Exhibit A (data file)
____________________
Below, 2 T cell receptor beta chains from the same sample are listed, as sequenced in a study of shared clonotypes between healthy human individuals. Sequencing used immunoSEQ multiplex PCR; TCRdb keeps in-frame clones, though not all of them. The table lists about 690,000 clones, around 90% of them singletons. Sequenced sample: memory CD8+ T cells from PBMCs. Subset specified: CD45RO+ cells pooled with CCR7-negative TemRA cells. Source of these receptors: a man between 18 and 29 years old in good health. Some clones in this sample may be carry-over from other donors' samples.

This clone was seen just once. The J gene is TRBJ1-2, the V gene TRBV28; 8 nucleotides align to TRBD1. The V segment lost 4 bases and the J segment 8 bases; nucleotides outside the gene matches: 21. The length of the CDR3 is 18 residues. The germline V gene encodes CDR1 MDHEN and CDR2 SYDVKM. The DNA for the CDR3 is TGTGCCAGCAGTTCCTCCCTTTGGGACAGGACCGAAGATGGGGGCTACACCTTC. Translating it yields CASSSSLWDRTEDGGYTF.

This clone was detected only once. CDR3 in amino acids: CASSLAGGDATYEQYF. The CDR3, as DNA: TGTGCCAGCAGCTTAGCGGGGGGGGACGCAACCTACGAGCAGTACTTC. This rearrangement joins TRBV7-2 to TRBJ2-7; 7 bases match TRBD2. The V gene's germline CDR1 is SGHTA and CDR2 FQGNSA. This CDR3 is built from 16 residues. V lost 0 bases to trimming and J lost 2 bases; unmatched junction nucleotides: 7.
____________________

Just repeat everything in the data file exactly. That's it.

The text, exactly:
Below, 2 T cell receptor beta chains from the same sample are listed, as sequenced in a study of shared clonotypes between healthy human individuals. Sequencing used immunoSEQ multiplex PCR; TCRdb keeps in-frame clones, though not all of them. The table lists about 690,000 clones, around 90% of them singletons. Sequenced sample: memory CD8+ T cells from PBMCs. Subset specified: CD45RO+ cells pooled with CCR7-negative TemRA cells. Source of these receptors: a man between 18 and 29 years old in good health. Some clones in this sample may be carry-over from other donors' samples.

This clone was seen just once. The J gene is TRBJ1-2, the V gene TRBV28; 8 nucleotides align to TRBD1. The V segment lost 4 bases and the J segment 8 bases; nucleotides outside the gene matches: 21. The length of the CDR3 is 18 residues. The germline V gene encodes CDR1 MDHEN and CDR2 SYDVKM. The DNA for the CDR3 is TGTGCCAGCAGTTCCTCCCTTTGGGACAGGACCGAAGATGGGGGCTACACCTTC. Translating it yields CASSSSLWDRTEDGGYTF.

This clone was detected only once. CDR3 in amino acids: CASSLAGGDATYEQYF. The CDR3, as DNA: TGTGCCAGCAGCTTAGCGGGGGGGGACGCAACCTACGAGCAGTACTTC. This rearrangement joins TRBV7-2 to TRBJ2-7; 7 bases match TRBD2. The V gene's germline CDR1 is SGHTA and CDR2 FQGNSA. This CDR3 is built from 16 residues. V lost 0 bases to trimming and J lost 2 bases; unmatched junction nucleotides: 7.